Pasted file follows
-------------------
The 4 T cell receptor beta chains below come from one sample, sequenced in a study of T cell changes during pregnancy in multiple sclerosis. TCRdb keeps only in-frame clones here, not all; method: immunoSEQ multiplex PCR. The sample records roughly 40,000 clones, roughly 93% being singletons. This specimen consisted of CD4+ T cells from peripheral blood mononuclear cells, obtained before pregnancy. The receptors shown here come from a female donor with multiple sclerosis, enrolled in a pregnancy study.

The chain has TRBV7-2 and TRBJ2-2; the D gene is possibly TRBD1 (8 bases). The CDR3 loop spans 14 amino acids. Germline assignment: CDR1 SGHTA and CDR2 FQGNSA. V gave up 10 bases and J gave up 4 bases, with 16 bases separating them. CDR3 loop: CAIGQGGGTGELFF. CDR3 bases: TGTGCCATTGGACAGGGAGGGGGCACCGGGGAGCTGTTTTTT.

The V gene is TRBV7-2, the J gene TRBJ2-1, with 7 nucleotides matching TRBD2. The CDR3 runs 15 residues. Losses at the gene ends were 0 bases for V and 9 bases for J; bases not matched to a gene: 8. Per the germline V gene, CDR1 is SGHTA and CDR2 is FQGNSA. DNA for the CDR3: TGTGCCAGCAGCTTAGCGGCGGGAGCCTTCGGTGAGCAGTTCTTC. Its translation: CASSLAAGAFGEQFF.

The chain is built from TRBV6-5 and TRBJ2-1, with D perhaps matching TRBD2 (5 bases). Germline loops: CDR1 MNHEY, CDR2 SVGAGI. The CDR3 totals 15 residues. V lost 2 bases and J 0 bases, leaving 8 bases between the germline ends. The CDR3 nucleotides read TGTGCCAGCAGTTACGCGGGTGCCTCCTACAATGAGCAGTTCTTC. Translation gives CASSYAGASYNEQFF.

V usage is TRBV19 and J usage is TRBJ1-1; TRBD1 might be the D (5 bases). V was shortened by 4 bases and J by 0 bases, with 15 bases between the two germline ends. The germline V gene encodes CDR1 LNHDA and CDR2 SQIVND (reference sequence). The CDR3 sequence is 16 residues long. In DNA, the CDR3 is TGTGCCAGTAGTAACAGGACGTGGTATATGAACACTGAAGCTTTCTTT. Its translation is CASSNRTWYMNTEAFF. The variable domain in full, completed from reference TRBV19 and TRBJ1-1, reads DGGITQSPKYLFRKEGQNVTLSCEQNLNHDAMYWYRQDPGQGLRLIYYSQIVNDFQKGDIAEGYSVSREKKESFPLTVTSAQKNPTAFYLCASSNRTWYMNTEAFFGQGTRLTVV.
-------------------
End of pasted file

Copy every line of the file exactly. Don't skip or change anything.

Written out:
The 4 T cell receptor beta chains below come from one sample, sequenced in a study of T cell changes during pregnancy in multiple sclerosis. TCRdb keeps only in-frame clones here, not all; method: immunoSEQ multiplex PCR. The sample records roughly 40,000 clones, roughly 93% being singletons. This specimen consisted of CD4+ T cells from peripheral blood mononuclear cells, obtained before pregnancy. The receptors shown here come from a female donor with multiple sclerosis, enrolled in a pregnancy study.

The chain has TRBV7-2 and TRBJ2-2; the D gene is possibly TRBD1 (8 bases). The CDR3 loop spans 14 amino acids. Germline assignment: CDR1 SGHTA and CDR2 FQGNSA. V gave up 10 bases and J gave up 4 bases, with 16 bases separating them. CDR3 loop: CAIGQGGGTGELFF. CDR3 bases: TGTGCCATTGGACAGGGAGGGGGCACCGGGGAGCTGTTTTTT.

The V gene is TRBV7-2, the J gene TRBJ2-1, with 7 nucleotides matching TRBD2. The CDR3 runs 15 residues. Losses at the gene ends were 0 bases for V and 9 bases for J; bases not matched to a gene: 8. Per the germline V gene, CDR1 is SGHTA and CDR2 is FQGNSA. DNA for the CDR3: TGTGCCAGCAGCTTAGCGGCGGGAGCCTTCGGTGAGCAGTTCTTC. Its translation: CASSLAAGAFGEQFF.

The chain is built from TRBV6-5 and TRBJ2-1, with D perhaps matching TRBD2 (5 bases). Germline loops: CDR1 MNHEY, CDR2 SVGAGI. The CDR3 totals 15 residues. V lost 2 bases and J 0 bases, leaving 8 bases between the germline ends. The CDR3 nucleotides read TGTGCCAGCAGTTACGCGGGTGCCTCCTACAATGAGCAGTTCTTC. Translation gives CASSYAGASYNEQFF.

V usage is TRBV19 and J usage is TRBJ1-1; TRBD1 might be the D (5 bases). V was shortened by 4 bases and J by 0 bases, with 15 bases between the two germline ends. The germline V gene encodes CDR1 LNHDA and CDR2 SQIVND (reference sequence). The CDR3 sequence is 16 residues long. In DNA, the CDR3 is TGTGCCAGTAGTAACAGGACGTGGTATATGAACACTGAAGCTTTCTTT. Its translation is CASSNRTWYMNTEAFF. The variable domain in full, completed from reference TRBV19 and TRBJ1-1, reads DGGITQSPKYLFRKEGQNVTLSCEQNLNHDAMYWYRQDPGQGLRLIYYSQIVNDFQKGDIAEGYSVSREKKESFPLTVTSAQKNPTAFYLCASSNRTWYMNTEAFFGQGTRLTVV.